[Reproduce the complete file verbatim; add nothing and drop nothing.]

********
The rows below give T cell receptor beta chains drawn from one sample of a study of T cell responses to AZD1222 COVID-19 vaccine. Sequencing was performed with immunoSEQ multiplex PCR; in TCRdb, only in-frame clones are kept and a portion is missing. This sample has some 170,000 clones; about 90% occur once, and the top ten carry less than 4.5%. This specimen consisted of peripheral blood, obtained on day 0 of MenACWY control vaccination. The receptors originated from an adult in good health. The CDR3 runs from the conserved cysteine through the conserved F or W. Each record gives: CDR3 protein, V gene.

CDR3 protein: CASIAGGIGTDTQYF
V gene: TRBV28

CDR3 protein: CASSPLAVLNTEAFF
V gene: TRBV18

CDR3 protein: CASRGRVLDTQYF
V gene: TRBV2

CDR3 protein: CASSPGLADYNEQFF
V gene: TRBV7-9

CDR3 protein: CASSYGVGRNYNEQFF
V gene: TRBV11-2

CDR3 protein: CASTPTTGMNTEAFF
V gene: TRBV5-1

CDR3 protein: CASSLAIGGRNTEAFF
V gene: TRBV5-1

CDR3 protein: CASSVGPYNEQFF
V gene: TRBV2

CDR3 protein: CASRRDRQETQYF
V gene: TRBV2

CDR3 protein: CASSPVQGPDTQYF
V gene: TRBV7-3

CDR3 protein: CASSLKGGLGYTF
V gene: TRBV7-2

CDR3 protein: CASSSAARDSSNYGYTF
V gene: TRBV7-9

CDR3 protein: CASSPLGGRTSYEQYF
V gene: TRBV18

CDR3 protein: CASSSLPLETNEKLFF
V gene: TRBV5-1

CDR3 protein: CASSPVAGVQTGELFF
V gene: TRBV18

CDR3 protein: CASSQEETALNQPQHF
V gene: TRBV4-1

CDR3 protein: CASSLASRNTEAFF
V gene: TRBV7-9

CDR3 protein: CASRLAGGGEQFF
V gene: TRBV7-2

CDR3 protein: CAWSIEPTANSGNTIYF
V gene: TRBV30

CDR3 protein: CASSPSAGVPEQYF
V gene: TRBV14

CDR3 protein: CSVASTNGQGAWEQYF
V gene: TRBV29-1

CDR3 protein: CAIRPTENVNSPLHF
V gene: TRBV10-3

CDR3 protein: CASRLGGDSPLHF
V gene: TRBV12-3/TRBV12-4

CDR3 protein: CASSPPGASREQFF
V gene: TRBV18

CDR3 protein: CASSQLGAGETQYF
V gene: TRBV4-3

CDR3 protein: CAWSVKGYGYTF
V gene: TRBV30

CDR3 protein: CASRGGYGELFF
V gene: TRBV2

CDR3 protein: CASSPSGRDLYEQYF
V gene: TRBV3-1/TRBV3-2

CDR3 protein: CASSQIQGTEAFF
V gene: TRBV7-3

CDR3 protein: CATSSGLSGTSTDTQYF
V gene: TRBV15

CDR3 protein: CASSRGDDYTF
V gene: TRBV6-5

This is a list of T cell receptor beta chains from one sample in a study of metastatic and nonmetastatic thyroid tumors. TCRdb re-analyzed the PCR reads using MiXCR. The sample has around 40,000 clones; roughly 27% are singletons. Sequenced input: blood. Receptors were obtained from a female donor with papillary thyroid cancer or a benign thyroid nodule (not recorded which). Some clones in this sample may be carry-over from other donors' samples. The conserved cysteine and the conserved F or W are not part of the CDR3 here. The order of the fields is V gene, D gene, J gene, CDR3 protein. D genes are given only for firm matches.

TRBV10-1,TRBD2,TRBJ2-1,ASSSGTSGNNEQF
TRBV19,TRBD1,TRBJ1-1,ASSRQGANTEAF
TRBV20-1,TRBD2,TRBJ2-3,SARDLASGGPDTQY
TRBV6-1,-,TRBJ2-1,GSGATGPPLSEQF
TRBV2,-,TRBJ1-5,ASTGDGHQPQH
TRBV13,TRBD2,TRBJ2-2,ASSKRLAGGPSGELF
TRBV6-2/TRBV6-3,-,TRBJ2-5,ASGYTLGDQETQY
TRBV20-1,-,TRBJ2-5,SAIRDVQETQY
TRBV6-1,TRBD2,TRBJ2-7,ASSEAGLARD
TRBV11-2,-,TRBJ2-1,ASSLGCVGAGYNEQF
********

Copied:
The rows below give T cell receptor beta chains drawn from one sample of a study of T cell responses to AZD1222 COVID-19 vaccine. Sequencing was performed with immunoSEQ multiplex PCR; in TCRdb, only in-frame clones are kept and a portion is missing. This sample has some 170,000 clones; about 90% occur once, and the top ten carry less than 4.5%. This specimen consisted of peripheral blood, obtained on day 0 of MenACWY control vaccination. The receptors originated from an adult in good health. The CDR3 runs from the conserved cysteine through the conserved F or W. Each record gives: CDR3 protein, V gene.

CDR3 protein: CASIAGGIGTDTQYF
V gene: TRBV28

CDR3 protein: CASSPLAVLNTEAFF
V gene: TRBV18

CDR3 protein: CASRGRVLDTQYF
V gene: TRBV2

CDR3 protein: CASSPGLADYNEQFF
V gene: TRBV7-9

CDR3 protein: CASSYGVGRNYNEQFF
V gene: TRBV11-2

CDR3 protein: CASTPTTGMNTEAFF
V gene: TRBV5-1

CDR3 protein: CASSLAIGGRNTEAFF
V gene: TRBV5-1

CDR3 protein: CASSVGPYNEQFF
V gene: TRBV2

CDR3 protein: CASRRDRQETQYF
V gene: TRBV2

CDR3 protein: CASSPVQGPDTQYF
V gene: TRBV7-3

CDR3 protein: CASSLKGGLGYTF
V gene: TRBV7-2

CDR3 protein: CASSSAARDSSNYGYTF
V gene: TRBV7-9

CDR3 protein: CASSPLGGRTSYEQYF
V gene: TRBV18

CDR3 protein: CASSSLPLETNEKLFF
V gene: TRBV5-1

CDR3 protein: CASSPVAGVQTGELFF
V gene: TRBV18

CDR3 protein: CASSQEETALNQPQHF
V gene: TRBV4-1

CDR3 protein: CASSLASRNTEAFF
V gene: TRBV7-9

CDR3 protein: CASRLAGGGEQFF
V gene: TRBV7-2

CDR3 protein: CAWSIEPTANSGNTIYF
V gene: TRBV30

CDR3 protein: CASSPSAGVPEQYF
V gene: TRBV14

CDR3 protein: CSVASTNGQGAWEQYF
V gene: TRBV29-1

CDR3 protein: CAIRPTENVNSPLHF
V gene: TRBV10-3

CDR3 protein: CASRLGGDSPLHF
V gene: TRBV12-3/TRBV12-4

CDR3 protein: CASSPPGASREQFF
V gene: TRBV18

CDR3 protein: CASSQLGAGETQYF
V gene: TRBV4-3

CDR3 protein: CAWSVKGYGYTF
V gene: TRBV30

CDR3 protein: CASRGGYGELFF
V gene: TRBV2

CDR3 protein: CASSPSGRDLYEQYF
V gene: TRBV3-1/TRBV3-2

CDR3 protein: CASSQIQGTEAFF
V gene: TRBV7-3

CDR3 protein: CATSSGLSGTSTDTQYF
V gene: TRBV15

CDR3 protein: CASSRGDDYTF
V gene: TRBV6-5

This is a list of T cell receptor beta chains from one sample in a study of metastatic and nonmetastatic thyroid tumors. TCRdb re-analyzed the PCR reads using MiXCR. The sample has around 40,000 clones; roughly 27% are singletons. Sequenced input: blood. Receptors were obtained from a female donor with papillary thyroid cancer or a benign thyroid nodule (not recorded which). Some clones in this sample may be carry-over from other donors' samples. The conserved cysteine and the conserved F or W are not part of the CDR3 here. The order of the fields is V gene, D gene, J gene, CDR3 protein. D genes are given only for firm matches.

TRBV10-1,TRBD2,TRBJ2-1,ASSSGTSGNNEQF
TRBV19,TRBD1,TRBJ1-1,ASSRQGANTEAF
TRBV20-1,TRBD2,TRBJ2-3,SARDLASGGPDTQY
TRBV6-1,-,TRBJ2-1,GSGATGPPLSEQF
TRBV2,-,TRBJ1-5,ASTGDGHQPQH
TRBV13,TRBD2,TRBJ2-2,ASSKRLAGGPSGELF
TRBV6-2/TRBV6-3,-,TRBJ2-5,ASGYTLGDQETQY
TRBV20-1,-,TRBJ2-5,SAIRDVQETQY
TRBV6-1,TRBD2,TRBJ2-7,ASSEAGLARD
TRBV11-2,-,TRBJ2-1,ASSLGCVGAGYNEQF